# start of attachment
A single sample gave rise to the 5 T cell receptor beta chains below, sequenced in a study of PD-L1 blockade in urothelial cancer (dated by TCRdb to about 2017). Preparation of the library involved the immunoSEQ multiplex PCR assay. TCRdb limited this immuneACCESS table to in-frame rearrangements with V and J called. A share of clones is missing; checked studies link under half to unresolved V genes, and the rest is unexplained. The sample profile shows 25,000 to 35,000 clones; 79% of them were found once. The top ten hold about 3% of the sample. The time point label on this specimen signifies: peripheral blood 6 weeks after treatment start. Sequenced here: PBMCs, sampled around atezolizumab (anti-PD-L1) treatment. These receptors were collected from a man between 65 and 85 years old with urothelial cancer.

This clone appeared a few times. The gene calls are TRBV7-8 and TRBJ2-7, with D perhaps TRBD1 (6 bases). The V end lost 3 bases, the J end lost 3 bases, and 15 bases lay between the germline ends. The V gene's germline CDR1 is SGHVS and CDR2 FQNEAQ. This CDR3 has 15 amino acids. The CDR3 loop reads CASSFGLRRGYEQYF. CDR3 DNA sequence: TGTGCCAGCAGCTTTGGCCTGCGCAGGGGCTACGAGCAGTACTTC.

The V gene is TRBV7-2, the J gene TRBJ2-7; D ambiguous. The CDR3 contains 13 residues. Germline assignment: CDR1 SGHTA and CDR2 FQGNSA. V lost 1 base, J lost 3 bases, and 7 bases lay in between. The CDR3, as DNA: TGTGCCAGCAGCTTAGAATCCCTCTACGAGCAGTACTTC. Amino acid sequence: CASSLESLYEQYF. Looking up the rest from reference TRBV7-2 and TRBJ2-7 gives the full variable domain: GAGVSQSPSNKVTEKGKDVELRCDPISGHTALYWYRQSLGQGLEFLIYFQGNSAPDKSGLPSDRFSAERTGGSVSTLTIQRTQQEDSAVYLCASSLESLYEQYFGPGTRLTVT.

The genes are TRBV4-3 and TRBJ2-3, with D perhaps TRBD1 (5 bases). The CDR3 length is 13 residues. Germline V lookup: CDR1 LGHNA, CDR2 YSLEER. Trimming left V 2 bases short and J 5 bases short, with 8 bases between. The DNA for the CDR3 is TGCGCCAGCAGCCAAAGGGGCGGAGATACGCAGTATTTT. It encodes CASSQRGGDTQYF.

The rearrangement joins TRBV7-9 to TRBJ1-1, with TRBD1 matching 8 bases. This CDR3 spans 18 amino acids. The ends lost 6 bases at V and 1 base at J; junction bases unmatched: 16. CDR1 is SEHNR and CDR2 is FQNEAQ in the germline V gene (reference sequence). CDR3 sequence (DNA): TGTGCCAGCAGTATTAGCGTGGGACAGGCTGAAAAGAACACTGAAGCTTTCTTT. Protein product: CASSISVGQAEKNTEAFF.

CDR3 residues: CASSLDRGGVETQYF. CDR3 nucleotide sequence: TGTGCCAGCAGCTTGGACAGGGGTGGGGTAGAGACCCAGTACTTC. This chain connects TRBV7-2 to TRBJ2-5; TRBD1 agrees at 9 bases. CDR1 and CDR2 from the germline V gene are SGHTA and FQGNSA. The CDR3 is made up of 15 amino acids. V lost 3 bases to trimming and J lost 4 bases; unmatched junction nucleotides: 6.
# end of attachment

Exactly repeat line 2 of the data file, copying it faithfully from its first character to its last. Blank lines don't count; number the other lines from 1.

This clone appeared a few times. The gene calls are TRBV7-8 and TRBJ2-7, with D perhaps TRBD1 (6 bases). The V end lost 3 bases, the J end lost 3 bases, and 15 bases lay between the germline ends. The V gene's germline CDR1 is SGHVS and CDR2 FQNEAQ. This CDR3 has 15 amino acids. The CDR3 loop reads CASSFGLRRGYEQYF. CDR3 DNA sequence: TGTGCCAGCAGCTTTGGCCTGCGCAGGGGCTACGAGCAGTACTTC.